Exclusion criteria were typical carcinoid tumors, patients with positive surgical margins, multiple metastatic spread, a history of extrapulmonary carcinoma, synchronous lung lesion histologically different from the resected NSCLC, and patients who died from surgical complications during their postoperative course. Clinicopathologic data from the patients are shown in Table 1. The time of last follow-up was July 31, 2002; the median follow-up duration was 31 months (range, 2–71 months). Fifty-three percent of patients died from recurrence of their primary lung carcinoma. The actuarial 5-year survival rate was 30.6%, and the median survival was 39.5 months. Conventional histopathologic variables known to influence prognosis were evaluated in addition to the biologic parameters studied, such as the size and subtype of the primary tumor, the degree of differentiation, or evidence of vascular invasion.
|Clinicopathologic parameters||All patients (n = 116 patients)||Patients with matched tumor and normal tissue samples (n = 39 patients)|
|Squamous cell carcinoma||58||14|
|Large cell carcinoma||2||0|
|Lymph node status|
|With capsular rupture||29||9|
Tumor specimens of NSCLC were taken from 116 patients. The tissues were frozen immediately in liquid nitrogen and stored at − 80 °C. Thirty-nine samples were matched with corresponding adjacent normal tissue, which was taken at a minimal distance of 5 cm from the tumor margins. The tumor was examined carefully for measurement in its greatest dimension in centimeters and for the presence of visceral pleura involvement, lymph node invasion, and vascular invasion. Morphologic control was done on 4-mm sections of each frozen specimen.
Northern Blot Analysis
Total RNA was isolated after homogenization of lung tissue in guanidinium isothiocyanate and centrifugation through cesium chloride gradients. Fifteen micrograms of total RNA were electrophoresed on 0.9% agarose-2.2 M formaldehyde gels and subsequently transferred onto nylon membranes (Hybond N+; Amersham Pharmacia Biotech, Rainham, U.K.). The membranes were hybridized overnight with 32P-labeled probes (random primed DNA labeling kit; Roche Molecular Biochemicals, Meylan, France). The MMP-2, MMP-11, cathepsin B, and cathepsin L probes were described in our previous study.26 MMP-1 was obtained from the American Type Culture Collection (Manassas, VA). The MMP-9 probe spanned nucleotides 757–2123 (British Biotech, Oxford, U.K.). The TIMP-1 and TIMP-2 probes spanned the complete coding sequence.28, 29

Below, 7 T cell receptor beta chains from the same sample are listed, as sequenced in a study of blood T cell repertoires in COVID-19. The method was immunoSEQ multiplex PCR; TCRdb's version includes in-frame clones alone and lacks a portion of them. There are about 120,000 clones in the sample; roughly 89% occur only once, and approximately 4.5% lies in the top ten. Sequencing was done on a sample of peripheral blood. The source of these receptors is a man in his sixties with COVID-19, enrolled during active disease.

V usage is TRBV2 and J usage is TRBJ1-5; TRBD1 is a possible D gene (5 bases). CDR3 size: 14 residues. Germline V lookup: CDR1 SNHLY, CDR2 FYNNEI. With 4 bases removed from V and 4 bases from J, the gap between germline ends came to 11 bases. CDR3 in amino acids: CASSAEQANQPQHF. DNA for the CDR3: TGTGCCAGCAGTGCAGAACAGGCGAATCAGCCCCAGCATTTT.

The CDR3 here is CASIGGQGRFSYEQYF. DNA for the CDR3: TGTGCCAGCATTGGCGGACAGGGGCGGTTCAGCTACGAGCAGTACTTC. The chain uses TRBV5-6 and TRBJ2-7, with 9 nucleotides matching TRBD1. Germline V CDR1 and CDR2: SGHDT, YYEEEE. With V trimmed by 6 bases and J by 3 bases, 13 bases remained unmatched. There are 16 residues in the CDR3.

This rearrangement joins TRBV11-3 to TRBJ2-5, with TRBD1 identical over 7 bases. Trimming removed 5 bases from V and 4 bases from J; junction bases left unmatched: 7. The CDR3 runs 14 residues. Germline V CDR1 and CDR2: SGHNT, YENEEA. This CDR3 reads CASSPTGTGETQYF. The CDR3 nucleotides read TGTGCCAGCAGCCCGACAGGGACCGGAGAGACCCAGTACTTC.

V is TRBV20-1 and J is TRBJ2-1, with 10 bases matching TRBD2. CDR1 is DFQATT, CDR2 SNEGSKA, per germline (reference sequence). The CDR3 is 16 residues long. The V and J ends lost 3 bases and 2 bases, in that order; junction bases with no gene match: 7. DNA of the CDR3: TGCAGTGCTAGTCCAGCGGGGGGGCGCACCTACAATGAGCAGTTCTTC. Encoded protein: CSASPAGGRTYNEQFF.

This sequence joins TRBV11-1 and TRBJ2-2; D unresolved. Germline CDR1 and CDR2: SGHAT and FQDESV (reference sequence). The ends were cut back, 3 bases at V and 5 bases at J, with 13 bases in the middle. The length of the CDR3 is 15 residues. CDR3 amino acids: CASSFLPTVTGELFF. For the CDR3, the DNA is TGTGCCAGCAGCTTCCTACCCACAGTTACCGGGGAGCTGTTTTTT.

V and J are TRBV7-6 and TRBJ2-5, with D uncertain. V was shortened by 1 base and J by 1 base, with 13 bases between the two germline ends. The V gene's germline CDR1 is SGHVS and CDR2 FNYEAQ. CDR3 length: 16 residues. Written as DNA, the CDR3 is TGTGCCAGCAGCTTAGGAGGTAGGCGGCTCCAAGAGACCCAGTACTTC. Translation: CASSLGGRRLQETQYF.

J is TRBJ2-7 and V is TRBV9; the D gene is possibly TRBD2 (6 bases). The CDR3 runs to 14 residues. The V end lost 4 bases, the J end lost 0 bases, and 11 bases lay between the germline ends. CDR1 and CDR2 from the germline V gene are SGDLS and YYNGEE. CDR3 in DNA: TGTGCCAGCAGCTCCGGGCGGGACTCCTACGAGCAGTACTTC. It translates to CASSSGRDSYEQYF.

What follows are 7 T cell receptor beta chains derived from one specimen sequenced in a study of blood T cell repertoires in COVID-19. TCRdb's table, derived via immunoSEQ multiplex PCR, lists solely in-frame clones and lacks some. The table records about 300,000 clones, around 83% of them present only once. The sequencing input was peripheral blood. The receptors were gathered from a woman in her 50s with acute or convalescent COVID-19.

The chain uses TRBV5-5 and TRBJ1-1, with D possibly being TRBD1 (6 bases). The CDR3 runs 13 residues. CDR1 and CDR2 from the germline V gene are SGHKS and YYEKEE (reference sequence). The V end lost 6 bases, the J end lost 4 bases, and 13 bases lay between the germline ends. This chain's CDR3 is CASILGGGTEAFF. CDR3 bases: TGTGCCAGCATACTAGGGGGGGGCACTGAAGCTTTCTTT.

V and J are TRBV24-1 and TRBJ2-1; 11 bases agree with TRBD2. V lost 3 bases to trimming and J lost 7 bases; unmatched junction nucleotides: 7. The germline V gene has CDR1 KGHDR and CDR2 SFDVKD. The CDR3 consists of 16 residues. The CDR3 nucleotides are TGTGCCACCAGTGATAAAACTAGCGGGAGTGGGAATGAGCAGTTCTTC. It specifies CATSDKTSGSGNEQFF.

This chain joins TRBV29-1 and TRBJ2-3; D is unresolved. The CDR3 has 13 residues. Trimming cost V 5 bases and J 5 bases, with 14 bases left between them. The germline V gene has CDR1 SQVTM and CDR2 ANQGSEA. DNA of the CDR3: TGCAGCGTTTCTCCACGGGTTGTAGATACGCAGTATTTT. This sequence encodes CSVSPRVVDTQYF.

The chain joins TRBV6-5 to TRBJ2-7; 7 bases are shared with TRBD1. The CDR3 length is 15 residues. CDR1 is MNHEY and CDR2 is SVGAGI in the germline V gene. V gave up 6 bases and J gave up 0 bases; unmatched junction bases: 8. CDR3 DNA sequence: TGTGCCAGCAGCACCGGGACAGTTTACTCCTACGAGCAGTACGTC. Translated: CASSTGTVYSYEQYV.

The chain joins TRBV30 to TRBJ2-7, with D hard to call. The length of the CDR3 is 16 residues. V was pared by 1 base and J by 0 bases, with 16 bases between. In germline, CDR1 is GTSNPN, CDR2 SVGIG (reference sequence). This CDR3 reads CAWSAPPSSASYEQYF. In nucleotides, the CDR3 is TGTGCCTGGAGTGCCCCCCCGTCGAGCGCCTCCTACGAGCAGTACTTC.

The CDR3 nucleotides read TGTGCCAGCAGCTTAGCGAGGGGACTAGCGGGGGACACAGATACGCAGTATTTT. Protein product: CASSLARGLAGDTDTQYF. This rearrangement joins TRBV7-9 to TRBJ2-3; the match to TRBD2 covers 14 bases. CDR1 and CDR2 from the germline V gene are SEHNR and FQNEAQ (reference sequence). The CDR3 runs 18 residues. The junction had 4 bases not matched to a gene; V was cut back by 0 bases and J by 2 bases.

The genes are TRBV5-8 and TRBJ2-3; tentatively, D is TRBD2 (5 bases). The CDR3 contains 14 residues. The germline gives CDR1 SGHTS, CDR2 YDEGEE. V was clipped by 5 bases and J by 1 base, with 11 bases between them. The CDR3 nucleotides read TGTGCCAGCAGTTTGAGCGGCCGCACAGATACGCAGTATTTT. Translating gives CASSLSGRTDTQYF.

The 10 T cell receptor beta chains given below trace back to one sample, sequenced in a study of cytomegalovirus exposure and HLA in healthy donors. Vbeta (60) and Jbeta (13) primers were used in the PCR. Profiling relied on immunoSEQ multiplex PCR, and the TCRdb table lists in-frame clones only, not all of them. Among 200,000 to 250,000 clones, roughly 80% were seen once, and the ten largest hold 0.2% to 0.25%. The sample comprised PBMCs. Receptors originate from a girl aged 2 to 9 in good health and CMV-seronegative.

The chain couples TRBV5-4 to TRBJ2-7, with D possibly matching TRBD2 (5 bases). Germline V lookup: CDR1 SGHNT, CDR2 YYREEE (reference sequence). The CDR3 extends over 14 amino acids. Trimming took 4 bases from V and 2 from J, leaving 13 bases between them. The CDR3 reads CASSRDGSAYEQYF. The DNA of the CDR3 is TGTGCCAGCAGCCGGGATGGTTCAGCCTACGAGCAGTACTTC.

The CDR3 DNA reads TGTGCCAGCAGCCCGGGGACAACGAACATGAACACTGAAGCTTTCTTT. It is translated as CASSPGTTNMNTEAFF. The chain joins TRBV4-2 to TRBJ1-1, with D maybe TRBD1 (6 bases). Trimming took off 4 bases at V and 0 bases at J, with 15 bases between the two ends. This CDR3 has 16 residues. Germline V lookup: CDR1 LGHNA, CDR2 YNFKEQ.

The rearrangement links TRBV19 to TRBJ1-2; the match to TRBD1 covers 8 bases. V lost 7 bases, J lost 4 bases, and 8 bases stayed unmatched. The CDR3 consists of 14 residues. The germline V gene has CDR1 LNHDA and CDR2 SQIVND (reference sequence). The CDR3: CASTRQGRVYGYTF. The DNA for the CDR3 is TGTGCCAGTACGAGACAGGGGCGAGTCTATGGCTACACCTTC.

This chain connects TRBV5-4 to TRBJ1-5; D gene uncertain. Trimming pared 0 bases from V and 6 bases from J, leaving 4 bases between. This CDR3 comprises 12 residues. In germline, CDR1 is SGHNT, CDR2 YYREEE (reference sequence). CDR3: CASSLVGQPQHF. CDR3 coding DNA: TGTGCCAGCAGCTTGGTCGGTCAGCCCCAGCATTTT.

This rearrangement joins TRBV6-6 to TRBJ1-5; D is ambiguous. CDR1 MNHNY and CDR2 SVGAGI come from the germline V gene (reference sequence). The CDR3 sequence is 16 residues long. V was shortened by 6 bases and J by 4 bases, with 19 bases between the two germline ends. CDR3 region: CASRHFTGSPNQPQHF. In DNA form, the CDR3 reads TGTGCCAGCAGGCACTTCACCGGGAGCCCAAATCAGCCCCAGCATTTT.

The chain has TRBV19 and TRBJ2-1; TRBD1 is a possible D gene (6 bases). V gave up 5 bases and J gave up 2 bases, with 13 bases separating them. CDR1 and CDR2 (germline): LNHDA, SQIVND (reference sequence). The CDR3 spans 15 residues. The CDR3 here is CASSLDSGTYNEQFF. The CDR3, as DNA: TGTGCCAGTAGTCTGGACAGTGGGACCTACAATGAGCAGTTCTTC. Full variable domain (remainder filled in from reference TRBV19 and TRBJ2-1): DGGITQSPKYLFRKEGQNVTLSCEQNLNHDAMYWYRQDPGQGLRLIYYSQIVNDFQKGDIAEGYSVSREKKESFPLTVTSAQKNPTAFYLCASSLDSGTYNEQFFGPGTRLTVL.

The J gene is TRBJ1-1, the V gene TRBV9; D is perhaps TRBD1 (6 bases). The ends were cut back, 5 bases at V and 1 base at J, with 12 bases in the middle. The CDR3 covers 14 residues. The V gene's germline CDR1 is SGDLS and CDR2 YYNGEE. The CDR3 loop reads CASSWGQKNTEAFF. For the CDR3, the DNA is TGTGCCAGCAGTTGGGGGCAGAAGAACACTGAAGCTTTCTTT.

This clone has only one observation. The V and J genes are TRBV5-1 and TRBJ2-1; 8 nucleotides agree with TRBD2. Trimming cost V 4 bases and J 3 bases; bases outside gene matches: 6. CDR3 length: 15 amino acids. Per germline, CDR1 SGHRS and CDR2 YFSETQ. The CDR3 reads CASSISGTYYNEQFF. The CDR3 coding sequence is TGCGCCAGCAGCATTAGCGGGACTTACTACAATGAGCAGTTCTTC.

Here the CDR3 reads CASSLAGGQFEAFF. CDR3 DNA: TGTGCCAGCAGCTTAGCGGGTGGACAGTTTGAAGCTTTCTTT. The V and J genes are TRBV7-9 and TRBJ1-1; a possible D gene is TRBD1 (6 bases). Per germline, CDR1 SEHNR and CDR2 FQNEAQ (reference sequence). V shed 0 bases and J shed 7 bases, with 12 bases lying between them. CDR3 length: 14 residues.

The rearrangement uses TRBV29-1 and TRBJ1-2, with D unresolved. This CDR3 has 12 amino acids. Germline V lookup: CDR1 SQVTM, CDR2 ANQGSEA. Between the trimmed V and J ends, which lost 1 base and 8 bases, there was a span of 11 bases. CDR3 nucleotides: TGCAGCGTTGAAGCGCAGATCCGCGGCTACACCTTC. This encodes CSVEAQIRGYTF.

After hybridization, the blots were exposed to a Phosphoimager screen (Amersham Biosciences, Saclay, France). For normalization, the membrane was hybridized with the human actin complementary DNA (cDNA) probe. The results are expressed as the ratio between the labeling obtained after hybridization with the proteinase cDNA probe and the labeling obtained after hybridization with the actin cDNA probe.
Continuous variables are described as the mean ± standard deviation, and categorical variables are described as frequencies and percentages. The normality assumption of the various parameters was assessed with the Shapiro–Wilk test. Because several parameters did not appear to be distributed normally, we used nonparametric tests.
Comparison of means were performed using the Wilcoxon paired test, the Mann–Whitney test, or the Kruskall–Wallis test. Comparisons of frequencies were performed using the chi-square test or the Fisher exact test. Correlations were evaluated using the Spearman rank test.
The date of initial treatment was considered the starting day of observation; patients who died of other causes without evidence of recurrent disease or who were unavailable for follow-up were censored either at the time of death or at the last follow-up. The overall survival curves were calculated according to the Kaplan–Meier method. Analyses of survival according subgroups were performed using the log-rank test. Numeric parameters were separated into two categories by the determination of a cut-off value. The optimal cut-off value was determined by maximizing the hazard ratio30, 31 and was confirmed graphically using a Kernel density estimation, which is a nonparametric method for estimating and displaying the distribution of a numeric parameter.